Andrew Freedman – Owner of the New York Giants
In 1895, Freedman purchased controlling interest in the New York Giants baseball club from the National League and became principal owner. In 1902, he also became principal owner of the Baltimore Orioles baseball club of the American League. Since Freedman released several of their best players from contracts, American League president Ban Johnson and other minority shareholders took control of the Orioles. After the 1902 season, Freedman sold the Giants to the principal owner of the Cincinnati Reds, John T. Brush, who previously backed him financially to purchase the Orioles.
The Birth of the Vision for The Andrew Freedman Home
Freedman’s sister, Isabella, told reporters that in the Freedman family there had always existed a love of parents. Their parents had at one time lived in the greatest of comfort, if not in luxury. As time went on, through bad investments and other means, they lost their worldly possessions until they were reduced to absolute poverty. When her brother grew to manhood, he saw the sufferings of his parents and pitied them. He understood that poverty came to them harder than to people who had never known a higher standard of living. He made a vow that if ever he became rich, he would do all in his power to aid such unfortunate people.
Original Trustees of The Andrew Freedman Home
Of the twenty-four distinguished trustees named to the original Board of Trustees by Mr. Freedman, fourteen were written up in the Who’s Who for 1911. Four of these trustees died before the Home opened. Among them:
- Daniel Freedman, Andrew Freedman’s brother.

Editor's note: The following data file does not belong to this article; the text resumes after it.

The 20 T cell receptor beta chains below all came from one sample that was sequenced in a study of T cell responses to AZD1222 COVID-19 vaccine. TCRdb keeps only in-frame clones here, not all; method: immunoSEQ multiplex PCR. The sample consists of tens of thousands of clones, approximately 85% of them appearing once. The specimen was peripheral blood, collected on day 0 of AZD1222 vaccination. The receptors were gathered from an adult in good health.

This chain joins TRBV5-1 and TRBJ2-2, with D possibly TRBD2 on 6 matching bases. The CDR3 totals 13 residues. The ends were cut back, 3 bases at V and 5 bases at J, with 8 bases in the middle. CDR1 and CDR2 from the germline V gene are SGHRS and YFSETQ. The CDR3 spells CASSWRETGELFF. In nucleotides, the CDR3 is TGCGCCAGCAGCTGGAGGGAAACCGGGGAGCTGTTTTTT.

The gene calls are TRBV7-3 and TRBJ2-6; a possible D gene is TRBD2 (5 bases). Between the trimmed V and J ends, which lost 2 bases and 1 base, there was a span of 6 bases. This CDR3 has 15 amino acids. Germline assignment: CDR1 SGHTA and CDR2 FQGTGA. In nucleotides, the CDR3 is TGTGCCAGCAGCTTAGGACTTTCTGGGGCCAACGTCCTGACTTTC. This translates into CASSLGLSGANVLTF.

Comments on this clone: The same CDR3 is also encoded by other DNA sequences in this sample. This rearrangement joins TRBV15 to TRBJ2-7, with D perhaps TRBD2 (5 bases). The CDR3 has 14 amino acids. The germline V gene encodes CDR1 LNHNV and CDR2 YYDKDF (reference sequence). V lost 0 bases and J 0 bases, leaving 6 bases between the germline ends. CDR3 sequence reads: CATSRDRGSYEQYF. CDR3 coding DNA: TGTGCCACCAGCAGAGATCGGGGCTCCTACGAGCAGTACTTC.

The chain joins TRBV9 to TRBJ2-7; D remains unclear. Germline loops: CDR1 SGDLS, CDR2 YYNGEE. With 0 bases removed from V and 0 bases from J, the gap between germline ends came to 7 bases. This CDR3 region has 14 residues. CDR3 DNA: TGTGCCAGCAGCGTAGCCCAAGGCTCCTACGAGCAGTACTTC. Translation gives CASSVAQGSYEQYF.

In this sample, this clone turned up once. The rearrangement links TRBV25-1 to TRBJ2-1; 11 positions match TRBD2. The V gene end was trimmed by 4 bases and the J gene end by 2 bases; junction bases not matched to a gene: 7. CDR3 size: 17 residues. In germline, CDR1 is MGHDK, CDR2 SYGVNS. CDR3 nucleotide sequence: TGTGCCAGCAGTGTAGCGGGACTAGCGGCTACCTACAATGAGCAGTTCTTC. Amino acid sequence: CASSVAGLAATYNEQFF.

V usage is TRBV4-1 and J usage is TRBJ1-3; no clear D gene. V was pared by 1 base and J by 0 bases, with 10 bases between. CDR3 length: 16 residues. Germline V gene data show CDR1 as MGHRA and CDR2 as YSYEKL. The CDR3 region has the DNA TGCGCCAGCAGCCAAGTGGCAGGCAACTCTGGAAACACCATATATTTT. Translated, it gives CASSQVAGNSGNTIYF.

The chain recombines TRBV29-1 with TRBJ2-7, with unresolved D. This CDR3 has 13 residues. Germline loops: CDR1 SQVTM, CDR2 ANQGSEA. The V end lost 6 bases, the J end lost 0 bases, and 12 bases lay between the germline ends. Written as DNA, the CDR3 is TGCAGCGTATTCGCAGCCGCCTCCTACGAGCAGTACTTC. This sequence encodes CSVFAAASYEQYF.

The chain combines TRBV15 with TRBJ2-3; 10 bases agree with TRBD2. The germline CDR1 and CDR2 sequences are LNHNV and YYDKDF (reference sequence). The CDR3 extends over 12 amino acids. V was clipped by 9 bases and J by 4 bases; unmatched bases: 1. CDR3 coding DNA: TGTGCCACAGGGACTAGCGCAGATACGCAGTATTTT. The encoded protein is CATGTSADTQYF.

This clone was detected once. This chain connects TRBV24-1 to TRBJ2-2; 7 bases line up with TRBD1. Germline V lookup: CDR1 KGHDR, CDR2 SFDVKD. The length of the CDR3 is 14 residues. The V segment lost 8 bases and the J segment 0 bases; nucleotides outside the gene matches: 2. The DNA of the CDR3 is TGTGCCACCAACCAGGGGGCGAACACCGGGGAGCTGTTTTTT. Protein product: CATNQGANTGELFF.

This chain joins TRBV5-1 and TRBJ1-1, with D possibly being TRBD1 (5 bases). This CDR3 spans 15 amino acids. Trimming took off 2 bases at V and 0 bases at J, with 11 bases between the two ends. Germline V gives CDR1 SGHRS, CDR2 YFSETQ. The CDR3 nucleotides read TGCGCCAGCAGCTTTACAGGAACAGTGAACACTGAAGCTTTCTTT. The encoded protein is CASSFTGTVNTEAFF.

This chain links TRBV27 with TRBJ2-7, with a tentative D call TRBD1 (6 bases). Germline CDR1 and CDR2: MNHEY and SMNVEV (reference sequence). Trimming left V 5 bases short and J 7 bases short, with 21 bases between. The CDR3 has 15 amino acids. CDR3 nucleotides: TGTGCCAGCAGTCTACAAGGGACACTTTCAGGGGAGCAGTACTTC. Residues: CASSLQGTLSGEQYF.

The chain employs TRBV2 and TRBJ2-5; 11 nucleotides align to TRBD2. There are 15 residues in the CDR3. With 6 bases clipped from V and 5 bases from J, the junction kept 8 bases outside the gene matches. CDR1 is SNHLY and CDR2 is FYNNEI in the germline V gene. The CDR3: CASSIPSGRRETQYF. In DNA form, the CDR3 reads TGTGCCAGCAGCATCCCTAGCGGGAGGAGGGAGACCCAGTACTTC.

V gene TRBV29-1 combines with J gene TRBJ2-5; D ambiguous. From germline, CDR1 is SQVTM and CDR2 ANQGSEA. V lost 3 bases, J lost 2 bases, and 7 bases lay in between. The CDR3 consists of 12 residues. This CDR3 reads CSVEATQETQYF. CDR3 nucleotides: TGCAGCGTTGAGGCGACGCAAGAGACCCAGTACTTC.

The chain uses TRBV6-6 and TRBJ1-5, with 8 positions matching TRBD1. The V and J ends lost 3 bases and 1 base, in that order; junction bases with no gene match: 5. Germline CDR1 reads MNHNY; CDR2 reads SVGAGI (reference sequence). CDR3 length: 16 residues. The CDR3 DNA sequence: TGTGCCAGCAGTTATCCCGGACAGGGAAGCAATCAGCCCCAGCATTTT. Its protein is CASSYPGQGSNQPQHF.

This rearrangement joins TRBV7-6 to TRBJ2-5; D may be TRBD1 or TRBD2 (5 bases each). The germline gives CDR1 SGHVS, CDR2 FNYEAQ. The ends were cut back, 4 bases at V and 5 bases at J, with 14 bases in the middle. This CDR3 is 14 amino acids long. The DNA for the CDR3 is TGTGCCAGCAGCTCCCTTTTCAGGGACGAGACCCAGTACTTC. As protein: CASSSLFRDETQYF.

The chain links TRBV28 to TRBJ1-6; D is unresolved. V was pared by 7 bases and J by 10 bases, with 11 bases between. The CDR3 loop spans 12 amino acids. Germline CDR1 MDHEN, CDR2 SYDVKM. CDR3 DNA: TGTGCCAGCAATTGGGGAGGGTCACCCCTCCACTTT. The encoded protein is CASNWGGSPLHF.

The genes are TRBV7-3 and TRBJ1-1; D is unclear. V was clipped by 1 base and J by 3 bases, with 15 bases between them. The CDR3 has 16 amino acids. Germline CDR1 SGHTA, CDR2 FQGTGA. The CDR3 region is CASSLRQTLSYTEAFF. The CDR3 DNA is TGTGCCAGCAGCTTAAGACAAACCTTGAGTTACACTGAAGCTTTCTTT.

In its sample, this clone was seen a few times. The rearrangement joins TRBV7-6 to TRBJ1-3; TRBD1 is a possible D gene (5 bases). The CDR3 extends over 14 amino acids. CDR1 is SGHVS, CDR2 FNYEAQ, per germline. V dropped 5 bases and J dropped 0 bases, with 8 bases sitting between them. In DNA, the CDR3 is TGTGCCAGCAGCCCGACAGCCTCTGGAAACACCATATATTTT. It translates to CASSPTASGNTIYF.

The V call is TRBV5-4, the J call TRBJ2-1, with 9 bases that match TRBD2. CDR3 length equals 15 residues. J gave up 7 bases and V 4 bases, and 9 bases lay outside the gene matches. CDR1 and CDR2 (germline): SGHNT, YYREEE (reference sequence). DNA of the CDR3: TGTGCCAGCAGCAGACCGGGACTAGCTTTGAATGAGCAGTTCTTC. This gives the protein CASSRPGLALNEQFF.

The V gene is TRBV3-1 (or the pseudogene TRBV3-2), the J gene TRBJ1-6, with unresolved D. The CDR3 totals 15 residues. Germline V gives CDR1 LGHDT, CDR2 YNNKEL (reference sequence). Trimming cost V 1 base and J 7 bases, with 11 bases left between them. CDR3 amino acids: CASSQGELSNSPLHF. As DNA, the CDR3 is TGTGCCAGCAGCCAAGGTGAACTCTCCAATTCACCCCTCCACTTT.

- Isabella Freedman, Andrew Freedman’s sister.
- Jacob Schiff, senior partner of prominent banking house of Kuhn, Loeb & Co.
- Mr. Schiff’s granddaughter, Dorothy, was the owner and publisher of the New York Post.
- Nathan Straus, co-owner of R.H. Macy & Company and Abraham & Straus. Straus was an unusually kind man identified with many public charities.
- Timothy D. Sullivan, a New York Senator for several terms and was congressman from the Eight District in the fifty-eight and fifty-ninth Congress.
- August Belmont, owner of the Belmont Hotel on 42nd Street; Judge Gildersleeve; Harry Hoffman and others.
“The great use of a life is to spend it for something that outlasts it.” – William James
Death of Andrew Freedman
Andrew Freedman died on December 4, 1915 in New York City. The press felt, and many distinguished persons besides Andrew Freedman’s friends also felt, that Andrew Freedman’s passing was the end of an era. The world was rapidly changing, the life style of the country with it, and New York City, the great sprawling cosmopolis, was changing most rapidly of all. When the United States entered World War I, life in this country and in New York, as Andrew Freedman knew it, was never to be the same again.
Pat Edith Aynes. The Andrew Freedman Story. Presented to the Board of Directors, members in the Home and employees on the occasion of the 52nd Anniversary of the dedication of the Home, May 1976.